The Minnesota Women in Energy series highlights influential women who are part of our state’s energy efficiency and renewable energy industries. CERTs is highlighting these leaders during the month of March in 2018, which is Women’s History Month, culminating in a reception at the 2018 CERTs Conference in St. Cloud on March 28th.
As part of the series we interviewed Lola Schoenrich, Vice President with Great Plains Institute, to learn more about her work, what inspires her, and how other women can get involved in the industry. Read on to learn more!
Can you tell us a little bit about what you do in the energy world in Minnesota?
I am a Vice President at the Great Plains Institute, leading our Communities work. GPI’s mission is to transform the energy system to benefit the economy and the environment. About a quarter of our work is working directly with communities helping them to set energy or climate goals, develop local policies to support those goals, and get clean energy projects up and running. GPI co-directs the GreenStep Cities program in partnership with the MPCA and serves on the Steering Committee with CERTs, other state agencies and nonprofits. We are also a CERT partner, leading the Metro Region and helping communities across the state with solar projects. The Communities program staff of six brings expertise in local planning, efficiency, green buildings, solar and other renewable energy, and electric vehicles.
How did you get into this work?
I was always interested in environmental issues. My first job out of college was as a home energy auditor working for a small nonprofit group that focused on local action on energy. I’ve been working in the energy field ever since in a variety of roles including as an Executive Director, a policy coalition organizer, policy advocate, and starting and leading community-scale programs.
What is a typical day like for you?
The great thing about my job is that every day is different. I am always learning something new.
What are the best and worst parts of your job?
The best part of my job is the strategic thinking and analysis that we’ve done recently to ensure that every program we work on and every new initiative we start is as impactful as it can be. The worst part of every job for almost everyone is the administrative paperwork, but it’s a necessary part of the work.
What about your job inspires you?
The passion, commitment, strategic thinking, and effectiveness of the people that I work directly with and those we work with as an organization. There are only 30 years between now and 2050. That means that people in their 20s and 30s today have the arch of their careers to tackle the challenge of climate change. You are imagining and creating a new energy system and shifting paradigms in ways that my generation never imagined. Younger people are inspiring and driving action—at their schools, colleges, cities, states and more — by challenging all of us to protect them and their future. You all give me hope for the future.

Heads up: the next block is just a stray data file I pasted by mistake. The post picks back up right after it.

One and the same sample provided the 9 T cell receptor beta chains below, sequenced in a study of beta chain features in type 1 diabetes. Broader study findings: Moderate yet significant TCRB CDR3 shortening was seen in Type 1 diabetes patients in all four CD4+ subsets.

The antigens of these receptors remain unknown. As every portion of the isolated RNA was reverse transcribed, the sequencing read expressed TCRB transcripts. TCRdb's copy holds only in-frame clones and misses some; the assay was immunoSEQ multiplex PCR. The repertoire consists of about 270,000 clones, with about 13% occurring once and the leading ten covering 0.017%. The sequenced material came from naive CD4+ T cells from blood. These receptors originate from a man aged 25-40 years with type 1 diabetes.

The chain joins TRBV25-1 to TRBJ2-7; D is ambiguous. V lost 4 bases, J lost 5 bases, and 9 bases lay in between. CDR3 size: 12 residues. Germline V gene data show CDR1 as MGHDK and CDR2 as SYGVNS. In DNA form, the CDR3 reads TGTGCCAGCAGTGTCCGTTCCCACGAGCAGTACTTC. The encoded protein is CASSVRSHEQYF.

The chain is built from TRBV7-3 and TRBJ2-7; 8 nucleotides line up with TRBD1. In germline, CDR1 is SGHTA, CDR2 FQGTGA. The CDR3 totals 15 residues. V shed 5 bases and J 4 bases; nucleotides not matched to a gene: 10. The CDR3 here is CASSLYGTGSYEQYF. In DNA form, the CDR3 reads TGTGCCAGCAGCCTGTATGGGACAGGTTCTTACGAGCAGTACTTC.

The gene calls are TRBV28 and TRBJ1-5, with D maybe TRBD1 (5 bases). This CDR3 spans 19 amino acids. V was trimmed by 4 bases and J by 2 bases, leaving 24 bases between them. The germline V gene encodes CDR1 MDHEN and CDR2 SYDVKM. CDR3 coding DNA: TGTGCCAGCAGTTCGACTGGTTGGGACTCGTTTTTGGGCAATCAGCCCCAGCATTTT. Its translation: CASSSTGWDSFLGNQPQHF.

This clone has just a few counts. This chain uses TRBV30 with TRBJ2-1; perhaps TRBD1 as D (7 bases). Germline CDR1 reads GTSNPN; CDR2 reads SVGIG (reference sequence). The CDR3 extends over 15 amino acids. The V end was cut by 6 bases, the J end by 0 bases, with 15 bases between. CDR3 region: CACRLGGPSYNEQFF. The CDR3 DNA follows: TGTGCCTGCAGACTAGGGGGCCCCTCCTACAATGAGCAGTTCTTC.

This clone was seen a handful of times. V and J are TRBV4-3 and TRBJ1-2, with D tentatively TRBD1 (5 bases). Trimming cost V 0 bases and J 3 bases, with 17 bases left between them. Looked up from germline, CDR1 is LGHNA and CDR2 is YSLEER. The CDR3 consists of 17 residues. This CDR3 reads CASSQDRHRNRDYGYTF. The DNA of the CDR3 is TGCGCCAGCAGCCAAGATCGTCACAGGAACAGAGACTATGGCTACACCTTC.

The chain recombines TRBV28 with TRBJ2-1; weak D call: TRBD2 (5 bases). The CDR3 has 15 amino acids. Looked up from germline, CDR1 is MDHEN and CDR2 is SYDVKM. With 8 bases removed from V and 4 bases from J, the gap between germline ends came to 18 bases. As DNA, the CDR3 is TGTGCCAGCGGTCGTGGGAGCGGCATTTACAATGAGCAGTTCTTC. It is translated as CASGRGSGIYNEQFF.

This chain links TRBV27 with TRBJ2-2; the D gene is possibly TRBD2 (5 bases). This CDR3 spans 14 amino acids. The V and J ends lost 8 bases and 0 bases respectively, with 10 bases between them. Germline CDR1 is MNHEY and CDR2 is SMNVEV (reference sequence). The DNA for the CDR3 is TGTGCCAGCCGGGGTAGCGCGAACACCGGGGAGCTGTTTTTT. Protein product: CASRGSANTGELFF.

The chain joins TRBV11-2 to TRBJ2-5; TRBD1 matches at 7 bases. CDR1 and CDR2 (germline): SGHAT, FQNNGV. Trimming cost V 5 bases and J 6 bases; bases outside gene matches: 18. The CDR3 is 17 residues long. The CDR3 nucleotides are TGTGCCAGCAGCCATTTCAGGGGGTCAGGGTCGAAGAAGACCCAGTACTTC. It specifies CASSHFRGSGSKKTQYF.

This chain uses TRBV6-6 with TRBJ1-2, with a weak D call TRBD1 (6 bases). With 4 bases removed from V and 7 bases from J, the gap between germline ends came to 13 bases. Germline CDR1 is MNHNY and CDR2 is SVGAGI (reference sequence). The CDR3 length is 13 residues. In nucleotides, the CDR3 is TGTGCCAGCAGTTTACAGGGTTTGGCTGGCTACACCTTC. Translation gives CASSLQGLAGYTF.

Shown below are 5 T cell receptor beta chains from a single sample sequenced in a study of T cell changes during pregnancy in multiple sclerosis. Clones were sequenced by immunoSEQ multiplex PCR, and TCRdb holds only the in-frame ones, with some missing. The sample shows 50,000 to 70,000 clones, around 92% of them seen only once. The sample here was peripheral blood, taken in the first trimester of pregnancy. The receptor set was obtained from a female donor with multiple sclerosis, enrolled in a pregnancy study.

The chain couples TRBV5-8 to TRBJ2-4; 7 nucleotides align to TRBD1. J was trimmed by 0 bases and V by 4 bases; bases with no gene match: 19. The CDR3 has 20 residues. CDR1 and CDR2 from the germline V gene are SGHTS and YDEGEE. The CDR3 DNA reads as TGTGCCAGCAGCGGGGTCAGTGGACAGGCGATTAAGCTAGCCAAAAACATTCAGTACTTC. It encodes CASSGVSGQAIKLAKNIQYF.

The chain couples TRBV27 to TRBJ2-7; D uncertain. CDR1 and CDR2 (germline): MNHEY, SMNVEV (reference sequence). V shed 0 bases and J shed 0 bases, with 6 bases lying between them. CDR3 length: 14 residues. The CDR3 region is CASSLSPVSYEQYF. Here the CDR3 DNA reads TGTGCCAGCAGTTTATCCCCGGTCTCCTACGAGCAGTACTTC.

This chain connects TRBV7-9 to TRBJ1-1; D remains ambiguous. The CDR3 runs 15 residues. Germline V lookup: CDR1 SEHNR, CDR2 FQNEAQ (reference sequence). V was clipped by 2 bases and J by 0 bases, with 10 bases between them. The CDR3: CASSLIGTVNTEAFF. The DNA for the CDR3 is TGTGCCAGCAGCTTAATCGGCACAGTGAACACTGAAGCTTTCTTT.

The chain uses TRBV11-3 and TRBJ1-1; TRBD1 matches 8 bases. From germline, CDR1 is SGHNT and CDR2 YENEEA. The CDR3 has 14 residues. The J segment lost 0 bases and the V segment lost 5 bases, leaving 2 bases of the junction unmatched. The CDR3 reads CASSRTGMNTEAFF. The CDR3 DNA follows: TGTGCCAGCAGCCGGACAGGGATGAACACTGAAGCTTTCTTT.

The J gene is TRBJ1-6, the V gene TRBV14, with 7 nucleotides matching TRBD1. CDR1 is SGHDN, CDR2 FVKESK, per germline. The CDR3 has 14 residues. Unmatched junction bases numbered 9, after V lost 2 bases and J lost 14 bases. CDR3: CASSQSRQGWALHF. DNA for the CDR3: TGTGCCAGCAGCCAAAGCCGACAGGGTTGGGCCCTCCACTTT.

What advice do you have for women who are thinking about working in energy?
Build strong support networks. Find people who share your values both within and outside your own organization. Reach out to the people you want as mentors. Partner with people who are good at different things than you. Transform systems.
Lola Schoenrich leads the Institute’s work on sustainable communities and energy efficiency, providing strategic direction, overall program management, fundraising, and facilitation. Lola has over 35 years of experience in energy policy and community energy initiatives. She has extensive background in bringing diverse groups of people together to craft energy policy and implement projects in networks, coalitions, and working teams. For example, she was one of the founders of the Clean Energy Resource Teams (CERTs) and of GreenStep Cities. She spent nine years on the RE-AMP Steering Committee as the Working Group leader of the Energy Efficiency Working Group, and is one of the founders of the National Network of Statewide-Local Sustainability Organizations (N2S2O). Previous to joining the Great Plains Institute, she was the Energy Program Director at the Minnesota Project, where she led the energy policy and coalition work. In the course of her 20 years at the Minnesota Project, Lola also worked on numerous other projects, including community sustainability, waste management, recycling, household hazardous waste management and waste reduction. Previous to her work with the Minnesota Project, she was the Executive Director of the Self-Reliance Center (now the Sustainable Resources Center) running community-based energy efficiency and conservation programs in Minneapolis neighborhoods. Lola has a BA in biology from Hampshire College.
Join us in celebrating Lola and other leaders at the 2018 CERTs Conference!
Join hundreds of Minnesotans exploring their clean energy options March 28-29 at the 2018 Clean Energy Resource Teams (CERTs) Conference! The first day ends with a reception honoring women leading Minnesota’s clean energy industry and featuring dinner-worthy appetizers, drinks, more networking, and games. Learn more and register >>
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MN Women in #Energy: Read our interview with Lola Schoenrich
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The Minnesota Women in Energy series highlights influential women who are part of our state’s energy efficiency and renewable energy industries during Women’s History Month.
All 2018 Interviews